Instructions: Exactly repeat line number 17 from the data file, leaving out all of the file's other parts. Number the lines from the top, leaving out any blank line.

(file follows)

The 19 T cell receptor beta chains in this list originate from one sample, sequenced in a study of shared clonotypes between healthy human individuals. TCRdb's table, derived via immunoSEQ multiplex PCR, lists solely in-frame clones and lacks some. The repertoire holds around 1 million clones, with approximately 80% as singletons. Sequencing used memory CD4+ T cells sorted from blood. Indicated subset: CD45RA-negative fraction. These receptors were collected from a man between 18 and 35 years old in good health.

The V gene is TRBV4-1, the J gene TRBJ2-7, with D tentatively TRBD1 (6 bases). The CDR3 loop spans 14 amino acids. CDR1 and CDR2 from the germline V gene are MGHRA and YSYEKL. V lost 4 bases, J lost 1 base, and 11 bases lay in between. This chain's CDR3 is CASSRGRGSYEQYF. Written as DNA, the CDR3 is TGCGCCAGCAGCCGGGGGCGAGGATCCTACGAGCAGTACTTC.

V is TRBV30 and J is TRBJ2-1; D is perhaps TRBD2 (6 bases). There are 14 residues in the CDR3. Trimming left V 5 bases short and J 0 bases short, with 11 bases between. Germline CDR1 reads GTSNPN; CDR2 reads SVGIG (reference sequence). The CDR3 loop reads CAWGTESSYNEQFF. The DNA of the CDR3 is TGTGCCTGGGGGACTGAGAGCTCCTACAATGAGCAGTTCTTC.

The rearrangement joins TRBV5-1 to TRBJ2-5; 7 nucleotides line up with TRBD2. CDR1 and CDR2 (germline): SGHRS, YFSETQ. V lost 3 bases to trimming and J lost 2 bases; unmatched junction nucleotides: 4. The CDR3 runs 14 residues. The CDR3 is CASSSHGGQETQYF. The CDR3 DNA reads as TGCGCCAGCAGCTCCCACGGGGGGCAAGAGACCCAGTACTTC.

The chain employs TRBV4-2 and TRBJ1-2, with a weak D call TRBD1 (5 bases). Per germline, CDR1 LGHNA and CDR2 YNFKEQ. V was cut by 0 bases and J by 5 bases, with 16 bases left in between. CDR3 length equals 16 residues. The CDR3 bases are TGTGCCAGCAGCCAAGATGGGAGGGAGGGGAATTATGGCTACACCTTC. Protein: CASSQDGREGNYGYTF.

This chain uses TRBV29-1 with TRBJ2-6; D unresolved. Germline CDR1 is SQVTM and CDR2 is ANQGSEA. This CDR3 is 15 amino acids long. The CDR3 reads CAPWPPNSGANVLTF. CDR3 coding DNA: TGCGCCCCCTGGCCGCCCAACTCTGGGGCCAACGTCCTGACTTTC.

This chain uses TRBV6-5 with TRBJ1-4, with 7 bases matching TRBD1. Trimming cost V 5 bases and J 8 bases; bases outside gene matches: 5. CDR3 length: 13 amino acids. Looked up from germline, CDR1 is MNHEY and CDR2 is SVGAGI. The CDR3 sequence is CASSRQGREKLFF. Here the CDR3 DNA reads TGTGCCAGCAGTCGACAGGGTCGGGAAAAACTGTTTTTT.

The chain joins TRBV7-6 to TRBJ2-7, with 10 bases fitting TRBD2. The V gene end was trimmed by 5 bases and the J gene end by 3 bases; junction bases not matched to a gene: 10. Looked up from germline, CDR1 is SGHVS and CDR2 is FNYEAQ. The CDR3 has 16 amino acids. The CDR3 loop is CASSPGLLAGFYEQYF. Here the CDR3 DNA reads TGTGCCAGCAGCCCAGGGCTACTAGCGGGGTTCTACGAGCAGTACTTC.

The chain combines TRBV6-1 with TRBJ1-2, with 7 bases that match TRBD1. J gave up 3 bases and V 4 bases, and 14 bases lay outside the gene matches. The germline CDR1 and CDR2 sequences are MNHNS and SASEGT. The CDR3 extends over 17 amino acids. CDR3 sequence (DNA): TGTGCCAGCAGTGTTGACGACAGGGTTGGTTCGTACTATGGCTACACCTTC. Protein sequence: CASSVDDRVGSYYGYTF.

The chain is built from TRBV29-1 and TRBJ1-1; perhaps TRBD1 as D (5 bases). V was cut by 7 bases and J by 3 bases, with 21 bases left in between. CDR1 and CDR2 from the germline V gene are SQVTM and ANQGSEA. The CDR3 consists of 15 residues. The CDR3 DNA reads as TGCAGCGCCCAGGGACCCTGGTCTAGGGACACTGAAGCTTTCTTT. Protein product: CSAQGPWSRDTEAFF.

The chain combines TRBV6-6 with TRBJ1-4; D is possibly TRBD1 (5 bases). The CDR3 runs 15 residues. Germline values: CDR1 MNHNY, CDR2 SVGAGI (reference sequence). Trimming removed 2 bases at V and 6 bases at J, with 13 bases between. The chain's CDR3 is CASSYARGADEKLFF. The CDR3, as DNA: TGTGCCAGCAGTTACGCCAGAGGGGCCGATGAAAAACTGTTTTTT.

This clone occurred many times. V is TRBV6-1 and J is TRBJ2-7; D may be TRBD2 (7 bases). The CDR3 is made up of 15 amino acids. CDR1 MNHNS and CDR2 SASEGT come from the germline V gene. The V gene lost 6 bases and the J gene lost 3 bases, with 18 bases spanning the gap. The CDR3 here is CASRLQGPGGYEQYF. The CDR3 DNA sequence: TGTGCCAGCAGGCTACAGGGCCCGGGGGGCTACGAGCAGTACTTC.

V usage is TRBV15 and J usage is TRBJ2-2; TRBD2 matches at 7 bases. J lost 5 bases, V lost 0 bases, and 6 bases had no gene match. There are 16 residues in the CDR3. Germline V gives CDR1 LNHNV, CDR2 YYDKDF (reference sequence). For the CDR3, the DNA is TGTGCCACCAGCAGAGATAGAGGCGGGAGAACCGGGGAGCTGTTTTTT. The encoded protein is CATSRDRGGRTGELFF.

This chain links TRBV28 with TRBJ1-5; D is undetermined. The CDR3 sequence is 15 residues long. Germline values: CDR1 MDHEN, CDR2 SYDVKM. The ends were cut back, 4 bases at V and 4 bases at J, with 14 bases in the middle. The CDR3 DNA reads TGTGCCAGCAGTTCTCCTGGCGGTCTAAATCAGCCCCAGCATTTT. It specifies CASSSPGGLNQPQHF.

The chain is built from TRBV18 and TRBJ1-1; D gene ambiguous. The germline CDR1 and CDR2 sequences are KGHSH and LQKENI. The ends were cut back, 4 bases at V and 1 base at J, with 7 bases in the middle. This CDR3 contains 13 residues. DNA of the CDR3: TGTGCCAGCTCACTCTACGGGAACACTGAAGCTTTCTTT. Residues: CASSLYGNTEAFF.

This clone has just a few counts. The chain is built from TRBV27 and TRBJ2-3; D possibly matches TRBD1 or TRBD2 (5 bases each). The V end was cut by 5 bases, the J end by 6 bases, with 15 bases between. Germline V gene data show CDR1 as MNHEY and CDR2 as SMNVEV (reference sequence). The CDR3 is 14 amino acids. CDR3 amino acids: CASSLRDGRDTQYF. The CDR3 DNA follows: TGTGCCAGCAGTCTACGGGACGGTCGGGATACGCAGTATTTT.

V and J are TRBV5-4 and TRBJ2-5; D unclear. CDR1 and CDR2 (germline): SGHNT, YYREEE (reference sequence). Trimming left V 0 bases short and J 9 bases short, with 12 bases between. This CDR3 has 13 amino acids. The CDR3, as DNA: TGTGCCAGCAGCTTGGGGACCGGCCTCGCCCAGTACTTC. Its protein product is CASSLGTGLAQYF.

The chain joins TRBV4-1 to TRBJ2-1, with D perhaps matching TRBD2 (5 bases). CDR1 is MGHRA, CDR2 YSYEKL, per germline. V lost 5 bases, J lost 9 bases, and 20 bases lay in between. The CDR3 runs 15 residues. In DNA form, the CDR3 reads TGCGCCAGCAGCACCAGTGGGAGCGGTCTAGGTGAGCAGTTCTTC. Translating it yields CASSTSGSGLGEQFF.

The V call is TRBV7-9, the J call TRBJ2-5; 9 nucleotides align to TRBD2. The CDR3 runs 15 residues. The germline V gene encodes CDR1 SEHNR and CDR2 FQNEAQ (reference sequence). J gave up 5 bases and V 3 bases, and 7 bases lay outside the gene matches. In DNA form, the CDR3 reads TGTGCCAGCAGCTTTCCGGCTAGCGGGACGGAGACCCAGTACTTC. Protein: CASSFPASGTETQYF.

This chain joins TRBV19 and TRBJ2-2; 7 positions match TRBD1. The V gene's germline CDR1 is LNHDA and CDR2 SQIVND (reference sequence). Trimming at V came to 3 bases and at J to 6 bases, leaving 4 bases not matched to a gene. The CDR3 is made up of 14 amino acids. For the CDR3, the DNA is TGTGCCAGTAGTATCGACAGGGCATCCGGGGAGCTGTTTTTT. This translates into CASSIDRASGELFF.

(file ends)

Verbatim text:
V and J are TRBV5-4 and TRBJ2-5; D unclear. CDR1 and CDR2 (germline): SGHNT, YYREEE (reference sequence). Trimming left V 0 bases short and J 9 bases short, with 12 bases between. This CDR3 has 13 amino acids. The CDR3, as DNA: TGTGCCAGCAGCTTGGGGACCGGCCTCGCCCAGTACTTC. Its protein product is CASSLGTGLAQYF.